New York tattoo artist Mistah Metro tattoos dog, sparks outrage
For most pet owners, the last thing they'd think about while their animal was under anesthesia for surgery would be "man, now's a good time to get Rover that ink he's been wanting." Primarily because, you know, animals have no concept of what a tattoo is, let alone a good one. Most people, however, are not NYC-based tattoo artist Mistah Metro.
For most pet owners, the last thing they’d think about while their animal was under anesthesia for surgery would be “man, now’s a good time to get Rover that ink he’s been wanting.” Primarily because, you know, animals have no concept of what a tattoo is, let alone a good one. Most people, however, are not NYC-based tattoo artist Mistah Metro.
Metro, an artist employed at New York’s Red Legged Devil tattoo shop (owned by Chris Torres of NY Ink fame), apparently decided to tattoo his dog with an “Alex & Mel” heart following a spleen removal. As indicated in his Instagram photo of the session, the vet gave him the OK to do the tattoo while the dog was knocked out.
Torres, for his part, denies being involved at all with the dog tattoo, saying that Metro did the work not at Red Legged Devil, but at the vet’s office, further adding “what employees do on their own time isn’t my business.”
Additionally, Torres let this gem slip:
"People are still offered jobs after being pedophiles," he said. “I don’t know why everyone is treating this kid like he raped a 12-year-old."
Allow me to explain.
The issue, it would seem, comes down to consent. When an adult human being gets a tattoo of their own volition, they have employed their ability to consent to a permanent procedure that ideally they have considered fully. Even with that element, tattoos are a hugely divisive topic that—even 5,000 years into us having them—no one can seem to agree on. Adding the element of a pet only compounds all that trouble.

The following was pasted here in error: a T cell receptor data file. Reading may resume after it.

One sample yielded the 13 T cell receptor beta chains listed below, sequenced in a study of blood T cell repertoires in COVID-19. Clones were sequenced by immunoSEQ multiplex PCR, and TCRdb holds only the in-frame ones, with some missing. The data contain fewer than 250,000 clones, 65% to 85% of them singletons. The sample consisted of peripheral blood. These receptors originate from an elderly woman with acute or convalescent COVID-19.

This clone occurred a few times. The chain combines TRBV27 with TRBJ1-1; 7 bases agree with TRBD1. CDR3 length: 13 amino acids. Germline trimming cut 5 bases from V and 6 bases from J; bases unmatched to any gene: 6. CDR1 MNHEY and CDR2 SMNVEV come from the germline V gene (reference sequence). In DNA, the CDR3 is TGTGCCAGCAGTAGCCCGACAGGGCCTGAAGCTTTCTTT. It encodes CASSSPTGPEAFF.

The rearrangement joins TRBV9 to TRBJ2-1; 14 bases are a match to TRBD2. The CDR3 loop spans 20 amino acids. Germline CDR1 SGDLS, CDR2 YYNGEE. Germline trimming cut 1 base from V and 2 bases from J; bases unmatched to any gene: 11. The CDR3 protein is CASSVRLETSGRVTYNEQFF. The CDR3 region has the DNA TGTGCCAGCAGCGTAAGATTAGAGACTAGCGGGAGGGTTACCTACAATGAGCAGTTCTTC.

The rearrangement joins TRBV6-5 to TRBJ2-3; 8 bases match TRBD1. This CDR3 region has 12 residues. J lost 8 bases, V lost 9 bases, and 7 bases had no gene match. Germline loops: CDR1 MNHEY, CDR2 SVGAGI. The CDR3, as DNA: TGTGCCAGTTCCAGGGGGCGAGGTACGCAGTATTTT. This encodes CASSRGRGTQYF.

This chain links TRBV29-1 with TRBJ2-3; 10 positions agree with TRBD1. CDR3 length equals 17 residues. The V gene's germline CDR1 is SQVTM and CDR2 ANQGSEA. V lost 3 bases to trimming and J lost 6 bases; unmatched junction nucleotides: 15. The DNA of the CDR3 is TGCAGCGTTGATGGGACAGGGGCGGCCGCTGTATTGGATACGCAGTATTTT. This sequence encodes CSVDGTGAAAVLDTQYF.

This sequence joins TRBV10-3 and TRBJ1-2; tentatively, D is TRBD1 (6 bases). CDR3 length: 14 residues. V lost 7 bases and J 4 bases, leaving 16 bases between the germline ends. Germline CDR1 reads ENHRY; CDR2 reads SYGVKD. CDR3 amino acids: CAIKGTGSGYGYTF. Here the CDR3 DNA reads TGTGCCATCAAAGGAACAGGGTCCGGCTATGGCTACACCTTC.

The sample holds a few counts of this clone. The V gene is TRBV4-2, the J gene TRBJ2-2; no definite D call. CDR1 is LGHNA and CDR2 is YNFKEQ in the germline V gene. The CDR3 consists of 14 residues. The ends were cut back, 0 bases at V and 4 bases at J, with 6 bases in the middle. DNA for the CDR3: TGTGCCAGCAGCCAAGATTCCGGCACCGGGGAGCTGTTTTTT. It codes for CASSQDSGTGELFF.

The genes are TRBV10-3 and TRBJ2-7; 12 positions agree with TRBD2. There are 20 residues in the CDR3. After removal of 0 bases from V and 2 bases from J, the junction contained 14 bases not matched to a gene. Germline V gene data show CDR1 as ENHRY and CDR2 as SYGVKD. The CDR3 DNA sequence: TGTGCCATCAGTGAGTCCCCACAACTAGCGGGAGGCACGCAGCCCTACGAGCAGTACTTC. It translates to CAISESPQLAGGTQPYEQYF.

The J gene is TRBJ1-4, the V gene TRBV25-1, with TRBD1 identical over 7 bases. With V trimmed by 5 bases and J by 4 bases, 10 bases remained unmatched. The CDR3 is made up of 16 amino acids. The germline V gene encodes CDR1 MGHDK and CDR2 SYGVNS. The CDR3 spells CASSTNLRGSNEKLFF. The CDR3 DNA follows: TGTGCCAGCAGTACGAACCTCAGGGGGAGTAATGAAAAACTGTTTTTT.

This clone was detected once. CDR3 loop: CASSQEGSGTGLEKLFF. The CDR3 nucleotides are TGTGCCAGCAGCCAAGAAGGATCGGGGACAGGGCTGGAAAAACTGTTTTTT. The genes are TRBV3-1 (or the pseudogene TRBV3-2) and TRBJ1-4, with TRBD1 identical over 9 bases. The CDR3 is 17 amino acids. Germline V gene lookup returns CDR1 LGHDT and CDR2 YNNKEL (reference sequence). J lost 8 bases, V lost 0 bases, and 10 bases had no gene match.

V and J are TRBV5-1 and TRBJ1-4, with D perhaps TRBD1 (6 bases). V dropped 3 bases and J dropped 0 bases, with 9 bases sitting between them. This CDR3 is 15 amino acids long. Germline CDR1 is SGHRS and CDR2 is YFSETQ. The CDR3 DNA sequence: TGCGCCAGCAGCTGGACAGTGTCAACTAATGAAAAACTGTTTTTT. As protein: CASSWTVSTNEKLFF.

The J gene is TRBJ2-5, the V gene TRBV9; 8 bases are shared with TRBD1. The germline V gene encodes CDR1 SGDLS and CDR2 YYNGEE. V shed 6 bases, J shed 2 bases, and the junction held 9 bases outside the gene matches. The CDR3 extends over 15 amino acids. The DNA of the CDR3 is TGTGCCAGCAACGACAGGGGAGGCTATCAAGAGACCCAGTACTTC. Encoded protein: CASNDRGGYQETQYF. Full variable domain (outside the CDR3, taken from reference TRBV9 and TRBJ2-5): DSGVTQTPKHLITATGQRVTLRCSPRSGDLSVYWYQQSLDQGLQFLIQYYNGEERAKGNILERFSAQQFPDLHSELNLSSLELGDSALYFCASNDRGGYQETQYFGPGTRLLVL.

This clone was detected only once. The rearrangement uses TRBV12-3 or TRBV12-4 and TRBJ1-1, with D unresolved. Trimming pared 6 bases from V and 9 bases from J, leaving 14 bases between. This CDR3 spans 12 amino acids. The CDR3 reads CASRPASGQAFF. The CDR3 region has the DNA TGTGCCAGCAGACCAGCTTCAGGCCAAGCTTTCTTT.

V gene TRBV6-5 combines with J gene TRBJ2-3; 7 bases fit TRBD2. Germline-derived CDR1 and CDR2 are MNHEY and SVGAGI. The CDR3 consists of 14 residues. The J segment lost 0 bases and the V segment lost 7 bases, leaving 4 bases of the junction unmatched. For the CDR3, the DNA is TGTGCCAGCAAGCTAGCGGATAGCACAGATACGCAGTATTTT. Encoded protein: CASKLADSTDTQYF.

Again, because of consent. Animals, being animals, don’t really understand the concept, and therefore cannot give their consent to an aesthetic procedure like this. Additionally, even if they could, there’s no way of telling what each individual animal would consent to because they are not people. In that sense, this tattoo was more or less forced on that dog, which will ultimately require weeks of care and maintenance that we can be certain it didn’t sign up for.
To be sure, the ASPCA tattoos animals following spaying/neutering, but that is minimal and in connection to a set of medical procedures. A cheesy heart tattoo, though? That’s vanity.
Mistah Metro has since taken down his website and social media profiles, and has not offered a comment on the situation. Which, to be fair, is probably his smartest move in all this yet.